Fish Batter (Fermented Yeast Batter)

Frying batters require aeration to create a light crisp texture, this can be achieved in different ways by the use chemical aeration (Baking Powder) mechanical aeration (Beaten Eggs) or fermentation (Usually Yeast or Beer)

This recipe is a fermented batter using yeast, which does not seem to be used by many chefs these days. but provides a superior aeration that you won’t find in any other batter,  modern-day dried yeast is excellent, and I never carry fresh yeast on-board any more.

This batter has a good flavour and crisp texture and retains its crispness well on the counter providing it is cooked at a suitably high temperature. An important factor with any batter is ensuring that the batter is cooked at the right temperature, which is at around 180⁰C, in order to seal the outside of the batter. Failure to fry at a suitably high temperature will result in a greasy oily batter. So, don’t overload the fryer as this will cool the oil down too much.

Another key point is that your fish should be fried to meet the flow of the crew entering the messroom, you can’t fry 50 portion of fish and expect the batter to stay crisp for a prolonged period in a hot cupboard.

Different vessels with different numbers of crew and the size of your fryer, I have fried fish for just 12 crew on a supply boat, for 100 crew and clients on a Dive Support Vessel, and fried 300 fish on a cross channel ferry, in less than 2 hours.
The important point on all these vessels was serve the fish as freshly cooked as possible we want the batter crisp, as a battered fish sits on the counter or in a hot cupboard moisture from the fish inside the batter is slowly softening the batter, this is what we are trying to avoid so that customer can enjoy crisp hot freshly fried fish.

Fish Batter (Fermented Yeast Batter)

Servings 60 Portions


  • 1500 grams Flour
  • 60 grams Yeast
  • 5 tsp Salt
  • 2 tbsp Sugar
  • 2.5 litres Water
  • Yellow Food Colour Optional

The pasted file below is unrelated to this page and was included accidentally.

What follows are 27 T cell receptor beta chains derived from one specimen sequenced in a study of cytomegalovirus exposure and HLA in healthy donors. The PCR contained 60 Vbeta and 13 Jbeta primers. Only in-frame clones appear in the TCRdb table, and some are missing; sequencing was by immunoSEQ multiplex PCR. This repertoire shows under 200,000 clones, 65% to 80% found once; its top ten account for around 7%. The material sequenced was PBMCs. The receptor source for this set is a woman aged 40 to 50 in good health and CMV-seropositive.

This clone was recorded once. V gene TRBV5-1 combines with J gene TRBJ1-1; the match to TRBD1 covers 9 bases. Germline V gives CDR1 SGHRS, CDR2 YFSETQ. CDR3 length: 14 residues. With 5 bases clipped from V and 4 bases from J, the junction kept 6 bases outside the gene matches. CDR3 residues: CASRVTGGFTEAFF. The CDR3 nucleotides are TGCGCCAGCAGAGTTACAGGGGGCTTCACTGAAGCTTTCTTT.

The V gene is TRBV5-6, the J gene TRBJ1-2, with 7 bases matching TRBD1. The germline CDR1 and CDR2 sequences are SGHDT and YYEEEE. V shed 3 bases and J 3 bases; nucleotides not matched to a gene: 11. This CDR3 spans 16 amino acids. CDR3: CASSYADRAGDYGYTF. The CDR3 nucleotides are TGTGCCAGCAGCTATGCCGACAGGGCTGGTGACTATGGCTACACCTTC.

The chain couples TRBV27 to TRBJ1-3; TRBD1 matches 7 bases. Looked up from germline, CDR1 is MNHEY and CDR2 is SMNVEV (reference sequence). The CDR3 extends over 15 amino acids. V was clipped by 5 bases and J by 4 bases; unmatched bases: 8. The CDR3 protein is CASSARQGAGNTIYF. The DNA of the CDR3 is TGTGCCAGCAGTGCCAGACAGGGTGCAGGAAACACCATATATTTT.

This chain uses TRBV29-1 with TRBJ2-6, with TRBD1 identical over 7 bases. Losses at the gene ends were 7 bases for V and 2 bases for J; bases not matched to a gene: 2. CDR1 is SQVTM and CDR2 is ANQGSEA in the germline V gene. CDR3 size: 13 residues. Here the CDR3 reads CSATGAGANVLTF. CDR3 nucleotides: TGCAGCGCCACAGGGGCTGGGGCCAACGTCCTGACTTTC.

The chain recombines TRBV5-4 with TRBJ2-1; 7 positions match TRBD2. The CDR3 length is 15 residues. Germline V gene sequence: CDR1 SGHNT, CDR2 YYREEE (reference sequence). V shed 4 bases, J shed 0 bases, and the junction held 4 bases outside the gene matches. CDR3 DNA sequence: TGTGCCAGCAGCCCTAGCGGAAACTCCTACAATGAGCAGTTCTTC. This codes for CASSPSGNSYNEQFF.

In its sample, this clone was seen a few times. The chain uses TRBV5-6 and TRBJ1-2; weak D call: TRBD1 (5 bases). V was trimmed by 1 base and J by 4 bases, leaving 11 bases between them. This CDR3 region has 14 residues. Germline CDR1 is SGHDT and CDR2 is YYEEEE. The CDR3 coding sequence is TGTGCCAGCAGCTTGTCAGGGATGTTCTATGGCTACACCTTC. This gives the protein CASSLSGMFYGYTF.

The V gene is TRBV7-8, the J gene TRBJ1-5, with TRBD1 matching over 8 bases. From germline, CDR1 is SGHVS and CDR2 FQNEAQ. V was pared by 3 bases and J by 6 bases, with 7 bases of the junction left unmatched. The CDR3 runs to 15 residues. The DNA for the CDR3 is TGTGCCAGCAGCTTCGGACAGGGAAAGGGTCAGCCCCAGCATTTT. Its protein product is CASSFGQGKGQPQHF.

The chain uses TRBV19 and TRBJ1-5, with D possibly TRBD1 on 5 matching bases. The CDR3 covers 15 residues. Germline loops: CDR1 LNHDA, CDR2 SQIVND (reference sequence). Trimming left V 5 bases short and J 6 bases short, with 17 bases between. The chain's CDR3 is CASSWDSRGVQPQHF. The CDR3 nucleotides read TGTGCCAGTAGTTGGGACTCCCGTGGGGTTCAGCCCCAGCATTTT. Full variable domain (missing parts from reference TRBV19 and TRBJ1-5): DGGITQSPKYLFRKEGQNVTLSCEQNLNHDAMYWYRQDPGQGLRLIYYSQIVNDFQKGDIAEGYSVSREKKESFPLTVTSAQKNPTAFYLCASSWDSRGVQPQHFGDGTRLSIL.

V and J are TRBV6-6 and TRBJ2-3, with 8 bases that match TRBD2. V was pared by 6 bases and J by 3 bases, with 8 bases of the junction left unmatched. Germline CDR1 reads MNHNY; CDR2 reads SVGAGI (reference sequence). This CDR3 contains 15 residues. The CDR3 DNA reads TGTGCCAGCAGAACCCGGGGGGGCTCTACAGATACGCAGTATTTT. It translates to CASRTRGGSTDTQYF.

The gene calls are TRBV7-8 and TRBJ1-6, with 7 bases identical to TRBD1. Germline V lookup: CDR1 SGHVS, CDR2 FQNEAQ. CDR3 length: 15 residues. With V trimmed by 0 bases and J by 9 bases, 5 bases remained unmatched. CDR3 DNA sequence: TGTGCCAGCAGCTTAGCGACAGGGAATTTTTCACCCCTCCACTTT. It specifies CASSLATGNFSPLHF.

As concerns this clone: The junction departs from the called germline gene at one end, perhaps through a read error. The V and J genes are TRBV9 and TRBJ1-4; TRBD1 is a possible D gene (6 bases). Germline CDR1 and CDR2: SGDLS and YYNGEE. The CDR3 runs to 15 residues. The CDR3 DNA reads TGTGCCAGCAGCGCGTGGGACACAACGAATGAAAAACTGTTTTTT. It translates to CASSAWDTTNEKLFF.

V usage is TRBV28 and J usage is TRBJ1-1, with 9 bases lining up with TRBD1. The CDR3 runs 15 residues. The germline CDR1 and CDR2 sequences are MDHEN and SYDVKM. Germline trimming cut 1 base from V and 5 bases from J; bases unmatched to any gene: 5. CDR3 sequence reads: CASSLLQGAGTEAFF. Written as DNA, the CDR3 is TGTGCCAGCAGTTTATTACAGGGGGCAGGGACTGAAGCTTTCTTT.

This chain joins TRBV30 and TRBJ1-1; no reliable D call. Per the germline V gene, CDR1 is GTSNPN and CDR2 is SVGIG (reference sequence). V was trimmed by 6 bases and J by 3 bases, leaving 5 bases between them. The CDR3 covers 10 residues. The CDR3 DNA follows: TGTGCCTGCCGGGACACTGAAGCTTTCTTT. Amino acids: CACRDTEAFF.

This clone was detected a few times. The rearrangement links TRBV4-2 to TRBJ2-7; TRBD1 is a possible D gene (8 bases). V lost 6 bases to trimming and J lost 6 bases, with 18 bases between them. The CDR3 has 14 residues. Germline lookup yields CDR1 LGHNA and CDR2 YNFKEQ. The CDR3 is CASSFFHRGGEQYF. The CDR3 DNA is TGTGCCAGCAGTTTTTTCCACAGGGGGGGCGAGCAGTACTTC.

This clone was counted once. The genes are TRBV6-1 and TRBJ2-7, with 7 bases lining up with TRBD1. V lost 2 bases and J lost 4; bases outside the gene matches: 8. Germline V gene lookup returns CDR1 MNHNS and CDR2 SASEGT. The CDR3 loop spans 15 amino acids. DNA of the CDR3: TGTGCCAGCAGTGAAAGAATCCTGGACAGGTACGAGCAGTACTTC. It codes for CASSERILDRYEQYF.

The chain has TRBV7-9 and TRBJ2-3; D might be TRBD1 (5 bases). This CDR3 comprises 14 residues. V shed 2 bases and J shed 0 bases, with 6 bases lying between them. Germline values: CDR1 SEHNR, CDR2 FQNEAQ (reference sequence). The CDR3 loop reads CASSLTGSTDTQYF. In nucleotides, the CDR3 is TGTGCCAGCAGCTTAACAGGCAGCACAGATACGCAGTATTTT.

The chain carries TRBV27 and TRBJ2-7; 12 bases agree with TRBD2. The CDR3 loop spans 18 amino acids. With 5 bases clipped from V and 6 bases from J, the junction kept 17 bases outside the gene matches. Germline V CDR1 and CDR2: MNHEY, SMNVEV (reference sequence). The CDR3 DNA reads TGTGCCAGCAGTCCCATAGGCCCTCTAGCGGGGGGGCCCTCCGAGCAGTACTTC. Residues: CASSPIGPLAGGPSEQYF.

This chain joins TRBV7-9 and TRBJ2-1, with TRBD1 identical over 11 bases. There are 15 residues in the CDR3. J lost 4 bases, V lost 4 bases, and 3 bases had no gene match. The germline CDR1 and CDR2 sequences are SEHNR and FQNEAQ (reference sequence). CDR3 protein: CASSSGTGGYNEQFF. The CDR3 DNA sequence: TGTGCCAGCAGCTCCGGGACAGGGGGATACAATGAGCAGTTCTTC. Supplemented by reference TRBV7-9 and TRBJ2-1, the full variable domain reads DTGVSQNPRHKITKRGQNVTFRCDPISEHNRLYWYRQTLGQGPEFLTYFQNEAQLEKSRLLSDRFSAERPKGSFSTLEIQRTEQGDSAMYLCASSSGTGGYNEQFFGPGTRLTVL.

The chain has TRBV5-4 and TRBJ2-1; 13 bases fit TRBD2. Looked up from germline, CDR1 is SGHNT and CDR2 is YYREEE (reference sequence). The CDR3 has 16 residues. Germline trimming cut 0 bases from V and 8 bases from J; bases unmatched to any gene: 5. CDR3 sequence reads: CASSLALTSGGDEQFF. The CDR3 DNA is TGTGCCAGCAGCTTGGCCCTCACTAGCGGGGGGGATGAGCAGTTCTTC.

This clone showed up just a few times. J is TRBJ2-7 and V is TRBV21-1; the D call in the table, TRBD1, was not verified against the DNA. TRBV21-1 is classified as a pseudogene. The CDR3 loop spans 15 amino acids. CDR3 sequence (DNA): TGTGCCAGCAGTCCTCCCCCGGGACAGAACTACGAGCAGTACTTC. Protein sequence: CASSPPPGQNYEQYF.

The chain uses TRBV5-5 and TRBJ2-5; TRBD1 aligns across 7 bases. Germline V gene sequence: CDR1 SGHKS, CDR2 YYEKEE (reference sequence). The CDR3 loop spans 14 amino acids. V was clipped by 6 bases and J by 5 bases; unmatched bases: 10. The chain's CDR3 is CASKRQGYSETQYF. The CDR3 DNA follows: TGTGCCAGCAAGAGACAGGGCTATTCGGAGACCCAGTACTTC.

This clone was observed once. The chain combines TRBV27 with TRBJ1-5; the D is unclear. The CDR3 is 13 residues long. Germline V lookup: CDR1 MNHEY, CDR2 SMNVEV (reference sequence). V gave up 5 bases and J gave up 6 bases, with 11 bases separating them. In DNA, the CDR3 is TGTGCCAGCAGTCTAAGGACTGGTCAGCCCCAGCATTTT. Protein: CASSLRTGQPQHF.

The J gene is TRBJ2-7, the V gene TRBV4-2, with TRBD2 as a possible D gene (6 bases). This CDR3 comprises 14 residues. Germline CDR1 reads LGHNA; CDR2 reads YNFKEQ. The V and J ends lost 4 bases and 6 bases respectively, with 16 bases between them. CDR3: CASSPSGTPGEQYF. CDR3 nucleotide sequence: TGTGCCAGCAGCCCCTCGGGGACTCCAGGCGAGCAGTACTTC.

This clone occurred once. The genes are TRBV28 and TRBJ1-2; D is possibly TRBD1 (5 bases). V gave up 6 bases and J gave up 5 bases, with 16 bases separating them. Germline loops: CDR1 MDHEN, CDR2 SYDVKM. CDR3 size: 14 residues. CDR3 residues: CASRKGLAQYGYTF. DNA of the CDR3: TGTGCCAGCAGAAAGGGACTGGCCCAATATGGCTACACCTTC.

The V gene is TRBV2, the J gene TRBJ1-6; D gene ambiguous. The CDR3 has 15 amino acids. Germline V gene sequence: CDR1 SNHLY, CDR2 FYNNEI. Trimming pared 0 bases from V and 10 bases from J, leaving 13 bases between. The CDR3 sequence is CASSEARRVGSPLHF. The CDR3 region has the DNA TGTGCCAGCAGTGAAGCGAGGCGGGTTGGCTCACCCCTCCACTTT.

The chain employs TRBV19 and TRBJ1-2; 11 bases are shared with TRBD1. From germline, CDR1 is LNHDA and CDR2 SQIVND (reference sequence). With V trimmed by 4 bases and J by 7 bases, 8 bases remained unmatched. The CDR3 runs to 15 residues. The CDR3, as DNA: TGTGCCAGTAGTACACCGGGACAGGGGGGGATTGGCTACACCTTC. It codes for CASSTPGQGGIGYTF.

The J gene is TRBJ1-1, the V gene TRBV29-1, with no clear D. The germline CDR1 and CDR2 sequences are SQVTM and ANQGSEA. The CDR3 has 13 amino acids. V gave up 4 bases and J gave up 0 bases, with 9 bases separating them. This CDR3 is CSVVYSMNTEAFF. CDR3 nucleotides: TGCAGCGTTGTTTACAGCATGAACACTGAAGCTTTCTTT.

• Mix all dry ingredients together and add the water whisking until smooth.
  • There should be no lumps in your batter(Tip;-Put it through the Robot-Coupe, to remove lumps the batter goes really smooth)
  • Put your batter in an oversize container as the batter will more than double in volume, Cover the container and leave on the bench to ferment in a warm galley you can expect the batter to have doubled in volume after about 30 minutes.
  • When ready to cook the fish prepare a bowl of seasoned flour and dip the fish into the flour and then into the batter.
  • As you remove the fish from the batter gently remove any excess batter by dragging the fish against the side of the tin on both side of the fish fillet.
  • Gently lower each piece of fish into the hot frying oil one by one allowing the batter to seal before letting go. If you drop the fish into the fry it might stick to the bottom of the fryer and also splash you with hot oil.
  • Allow the fish to fry until a suitable golden brown, pick out of the oil and allow to drain, although my personal opinion is that fish is suitable to eat once it reached 65°C when cooking onboard ship I take fish up to 75°C in the interests of food safety.
  • Serve with Lemon and Tartar sauce.
Tried this recipe?Let us know how it was!